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PDF of thesis T13479 PDF of thesis T13479 - (6 M)
Title Protection of physically compact multiterminal DC power systems / by Steven Fletcher.
Name Fletcher, Steven. .
Abstract The use of DC for primary power distribution has the potential to bring significant design, cost and effciency benefits to microgrid, ship- board and aircraft applications. The integration of active converter technologies within these networks is a key enabler for these bene ts to be realised, however their in uence on an electrical network's fault response can lead to exceptionally demanding protection requirements. This represents a significant barrier to more widespread adoption of DC power distribution. The principle challenge within the field is to develop protection solutions which do not significantly detract from the advantages which DC networks offer. This objective leads the thesis to not only consider how the protection challenges may be overcome but also how this can be achieved in a manner which can benefit the overall design of a system, inclusive of various system design objectives. The thesis proposes that this objective can be achieved through the operati on of network protection within the initial transient period following the occurrence of a fault. In seeking to achieve this aim, the work presented within this thesis makes a number of contributions. The thesis categorises converter type based on the components which in uence their fault response and then presents an analysis of the natural fault response of compact multiterminal DC power distribution networks containing these converters. Key factors such as the peak magnitudes and formation times of fault current profiles are determined and quantified as a function of network parameters, enabling protection system operating requirements to be established. Secondary fault effects such as voltage transients are also identified and quantified to illustrate the impact of suboptimal protection system operation. The capabilities of different protection methods and technologies for achieving the proposed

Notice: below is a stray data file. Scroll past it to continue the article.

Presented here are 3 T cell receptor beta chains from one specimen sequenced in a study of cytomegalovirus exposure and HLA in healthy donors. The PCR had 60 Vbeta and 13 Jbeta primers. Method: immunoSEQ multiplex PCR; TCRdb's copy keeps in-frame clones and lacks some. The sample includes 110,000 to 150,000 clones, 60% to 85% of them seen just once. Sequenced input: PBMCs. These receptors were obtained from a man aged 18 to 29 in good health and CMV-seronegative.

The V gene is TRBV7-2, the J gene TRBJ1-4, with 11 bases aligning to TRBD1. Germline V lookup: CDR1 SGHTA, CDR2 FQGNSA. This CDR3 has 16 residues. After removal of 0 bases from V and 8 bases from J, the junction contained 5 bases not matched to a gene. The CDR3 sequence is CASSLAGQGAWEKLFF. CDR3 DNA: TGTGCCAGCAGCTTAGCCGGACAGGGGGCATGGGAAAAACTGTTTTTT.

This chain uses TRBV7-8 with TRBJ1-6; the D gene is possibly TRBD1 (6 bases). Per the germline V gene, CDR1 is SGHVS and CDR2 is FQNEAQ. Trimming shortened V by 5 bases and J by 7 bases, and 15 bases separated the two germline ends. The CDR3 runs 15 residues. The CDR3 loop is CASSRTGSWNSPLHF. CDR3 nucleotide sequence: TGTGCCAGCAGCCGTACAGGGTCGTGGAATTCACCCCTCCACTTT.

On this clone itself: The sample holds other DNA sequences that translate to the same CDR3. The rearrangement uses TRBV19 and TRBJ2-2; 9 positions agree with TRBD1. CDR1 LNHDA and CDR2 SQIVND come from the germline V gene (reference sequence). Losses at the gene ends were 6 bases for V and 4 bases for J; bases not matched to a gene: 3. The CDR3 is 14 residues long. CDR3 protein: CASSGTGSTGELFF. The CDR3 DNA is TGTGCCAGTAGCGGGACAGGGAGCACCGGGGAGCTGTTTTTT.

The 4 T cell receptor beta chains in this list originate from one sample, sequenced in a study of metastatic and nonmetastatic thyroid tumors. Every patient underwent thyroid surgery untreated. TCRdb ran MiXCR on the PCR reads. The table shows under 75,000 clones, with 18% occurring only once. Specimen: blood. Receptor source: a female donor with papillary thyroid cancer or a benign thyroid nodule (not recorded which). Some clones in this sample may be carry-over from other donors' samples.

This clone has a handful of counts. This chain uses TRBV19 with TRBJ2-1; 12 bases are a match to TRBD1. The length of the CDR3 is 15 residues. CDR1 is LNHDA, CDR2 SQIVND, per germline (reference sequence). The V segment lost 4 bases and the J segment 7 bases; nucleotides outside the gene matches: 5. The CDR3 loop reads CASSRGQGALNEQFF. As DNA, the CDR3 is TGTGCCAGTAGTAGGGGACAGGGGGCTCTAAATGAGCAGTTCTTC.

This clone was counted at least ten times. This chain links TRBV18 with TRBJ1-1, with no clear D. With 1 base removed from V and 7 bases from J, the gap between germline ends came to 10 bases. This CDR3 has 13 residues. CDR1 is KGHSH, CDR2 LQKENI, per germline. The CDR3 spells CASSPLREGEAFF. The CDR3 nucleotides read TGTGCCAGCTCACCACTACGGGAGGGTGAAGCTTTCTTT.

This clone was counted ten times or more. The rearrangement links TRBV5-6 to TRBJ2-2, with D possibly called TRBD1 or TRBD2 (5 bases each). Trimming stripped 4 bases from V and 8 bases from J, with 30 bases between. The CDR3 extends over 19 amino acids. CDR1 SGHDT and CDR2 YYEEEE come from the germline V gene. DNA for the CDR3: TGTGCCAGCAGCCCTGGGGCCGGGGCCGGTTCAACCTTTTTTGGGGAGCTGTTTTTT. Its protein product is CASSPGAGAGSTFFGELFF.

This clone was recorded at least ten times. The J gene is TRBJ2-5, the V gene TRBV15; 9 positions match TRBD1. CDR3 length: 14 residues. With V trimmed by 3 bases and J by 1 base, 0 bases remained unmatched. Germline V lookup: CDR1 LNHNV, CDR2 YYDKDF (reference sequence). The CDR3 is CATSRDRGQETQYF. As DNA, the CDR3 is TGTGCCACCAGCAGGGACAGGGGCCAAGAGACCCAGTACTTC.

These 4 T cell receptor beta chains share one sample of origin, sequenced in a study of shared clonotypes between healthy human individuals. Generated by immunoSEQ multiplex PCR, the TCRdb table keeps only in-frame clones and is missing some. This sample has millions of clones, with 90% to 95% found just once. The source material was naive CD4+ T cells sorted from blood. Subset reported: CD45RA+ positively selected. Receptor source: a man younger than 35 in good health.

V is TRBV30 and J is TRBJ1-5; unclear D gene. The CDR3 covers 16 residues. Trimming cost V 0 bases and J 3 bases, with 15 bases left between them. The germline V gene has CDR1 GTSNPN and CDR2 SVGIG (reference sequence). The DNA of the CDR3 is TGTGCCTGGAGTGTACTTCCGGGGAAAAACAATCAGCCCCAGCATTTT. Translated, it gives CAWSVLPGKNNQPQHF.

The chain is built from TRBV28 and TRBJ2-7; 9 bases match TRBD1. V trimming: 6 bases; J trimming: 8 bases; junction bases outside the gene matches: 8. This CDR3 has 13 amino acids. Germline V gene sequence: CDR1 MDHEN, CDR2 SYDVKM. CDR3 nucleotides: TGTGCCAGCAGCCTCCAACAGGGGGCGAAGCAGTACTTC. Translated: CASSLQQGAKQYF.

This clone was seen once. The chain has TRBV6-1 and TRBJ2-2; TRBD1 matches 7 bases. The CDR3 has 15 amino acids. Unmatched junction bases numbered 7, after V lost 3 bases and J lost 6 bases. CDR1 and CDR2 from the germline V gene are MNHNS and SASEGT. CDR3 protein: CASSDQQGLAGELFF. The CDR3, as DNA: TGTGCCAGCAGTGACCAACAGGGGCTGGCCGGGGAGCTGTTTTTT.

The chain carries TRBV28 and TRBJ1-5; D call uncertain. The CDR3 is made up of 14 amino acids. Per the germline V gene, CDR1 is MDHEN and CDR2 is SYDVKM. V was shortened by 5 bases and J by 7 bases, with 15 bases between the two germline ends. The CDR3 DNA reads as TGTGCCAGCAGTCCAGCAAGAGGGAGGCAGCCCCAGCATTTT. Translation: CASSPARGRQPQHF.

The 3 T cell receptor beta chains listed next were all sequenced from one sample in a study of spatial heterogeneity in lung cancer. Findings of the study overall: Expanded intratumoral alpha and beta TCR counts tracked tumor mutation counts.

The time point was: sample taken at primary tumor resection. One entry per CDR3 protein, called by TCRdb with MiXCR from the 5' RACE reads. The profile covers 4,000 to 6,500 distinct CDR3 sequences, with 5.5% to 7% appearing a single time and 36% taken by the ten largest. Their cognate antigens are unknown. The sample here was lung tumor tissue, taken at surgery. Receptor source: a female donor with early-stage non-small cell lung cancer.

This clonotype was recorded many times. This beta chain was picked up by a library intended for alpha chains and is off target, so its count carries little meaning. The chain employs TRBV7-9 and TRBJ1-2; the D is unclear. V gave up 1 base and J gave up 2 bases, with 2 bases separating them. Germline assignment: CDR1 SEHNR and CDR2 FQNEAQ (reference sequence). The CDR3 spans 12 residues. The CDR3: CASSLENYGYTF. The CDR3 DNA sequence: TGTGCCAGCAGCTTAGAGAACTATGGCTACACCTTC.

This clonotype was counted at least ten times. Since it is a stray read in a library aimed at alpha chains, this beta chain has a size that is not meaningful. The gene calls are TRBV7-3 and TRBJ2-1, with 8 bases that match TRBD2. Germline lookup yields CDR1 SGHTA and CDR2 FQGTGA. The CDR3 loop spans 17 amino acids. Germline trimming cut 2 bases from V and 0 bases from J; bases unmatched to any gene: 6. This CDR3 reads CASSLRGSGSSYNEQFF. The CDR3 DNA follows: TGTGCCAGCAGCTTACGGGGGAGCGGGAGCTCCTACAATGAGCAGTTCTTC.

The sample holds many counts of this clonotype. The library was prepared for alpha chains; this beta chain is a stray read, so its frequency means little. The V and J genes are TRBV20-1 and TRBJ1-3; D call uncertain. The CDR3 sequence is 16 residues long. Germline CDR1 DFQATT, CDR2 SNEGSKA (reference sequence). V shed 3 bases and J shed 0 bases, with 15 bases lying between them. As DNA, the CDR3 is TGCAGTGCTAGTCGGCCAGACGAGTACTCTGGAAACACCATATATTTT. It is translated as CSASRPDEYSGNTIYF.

Abstract operating requirements are then analysed. Significant conclusions are: solid  state breaking technologies are essential to achieving operating targets and severe limitations exist with the application of protection methods available within literature for this application. To overcome these shortfalls, novel fault detection approaches are proposed and analysed. These approaches enable fault detection time targets to be met as well as aid with the effective integration of future circuit breaking technologies.
Publication date 2013
Name University of Strathclyde. Dept. of Electronic and Electrical Engineering
Thesis note Thesis PhD University of Strathclyde 2013 T13479
System Number 000002375

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